The First Amendment is pretty clear: Congress shall make no law respecting an establishment of religion or prohibiting the free exercise thereof. Any law that singles out religion (or just Christianity) for benefit is unconstitutional.

            That benefits the Christian as well as the atheist. I’m sure you don’t want Satanist prayers in school or opening the city council meeting, for example. Or Muslim or Scientologist or whatever.

            the fact that law must only be determined by an acknowledgement of the God of Creation & the bible.

            You’ve lost me. Where are you getting this?

            Are you saying that non-Christian countries can’t have laws?

            Otherwise, there’s just opinion – yours, mine, & anyone else who can get into a position of power over the rest of us, particularly in a judgeship.

            Yes, our laws are just opinions. Are you saying that there is an objective morality that guides things? I’ve never seen evidence of such a thing.

            Thus, secularism leads logically & unrelentingly to tyranny. That includes a 100% secular interpretation of the US Constitution, which is the statement, I believe, you used to begin your posts.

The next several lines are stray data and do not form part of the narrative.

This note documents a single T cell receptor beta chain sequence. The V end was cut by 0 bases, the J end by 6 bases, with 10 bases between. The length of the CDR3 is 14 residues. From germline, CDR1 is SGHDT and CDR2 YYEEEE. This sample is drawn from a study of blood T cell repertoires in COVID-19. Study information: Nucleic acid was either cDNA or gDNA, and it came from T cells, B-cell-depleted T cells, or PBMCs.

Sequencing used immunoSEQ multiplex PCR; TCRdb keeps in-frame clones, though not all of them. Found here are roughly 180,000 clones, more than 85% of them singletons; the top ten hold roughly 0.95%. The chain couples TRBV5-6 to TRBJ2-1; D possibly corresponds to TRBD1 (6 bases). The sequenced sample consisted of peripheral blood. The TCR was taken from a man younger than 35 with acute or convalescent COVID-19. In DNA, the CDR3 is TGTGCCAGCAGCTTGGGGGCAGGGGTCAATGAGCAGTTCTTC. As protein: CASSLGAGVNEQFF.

That’s a shame for us, because our Constitution is very clearly 100% secular. Are we not using the same definition of “secular”?

          • Win Johnson

            You’re confusing the basis for law with religious sectarianism & institutional Christianity. The acknowledgement of the true God as the basis for law is fundamental to a true understanding of law.
            Yes, other nations, other religions have laws. They are based on the system as understood by the adherents of those religions. If their law is not based on the God of the bible, then they rest on a false foundation. But Secular Humanism has no system, no foundation. We are headed toward that disintegration of our legal system, as everyone’s opinion becomes the law.
            Humanism is the worst of all bases for legal systems because it can’t be unfaithful to itself, much less to a foundation from which it grew. It is the root of chaos, or anarchy, & it leads to tyranny, a tyranny perhaps by one of those non-Christian systems, which though imperfect, is better than the chaos of Humanism.
            Again, the founders of our country & the authors of the US Constitution understood the difference between the imposition of a religious institutional tyranny, sanctioned by law, & the basis of law itself, that is, the moral foundation of law and the legal system. Hence, they understood rights as given by God, not by government. The government is instituted to protect those rights, not create them. You can have religious freedom under a Christian system of laws, but you can’t under a Muslim system of laws.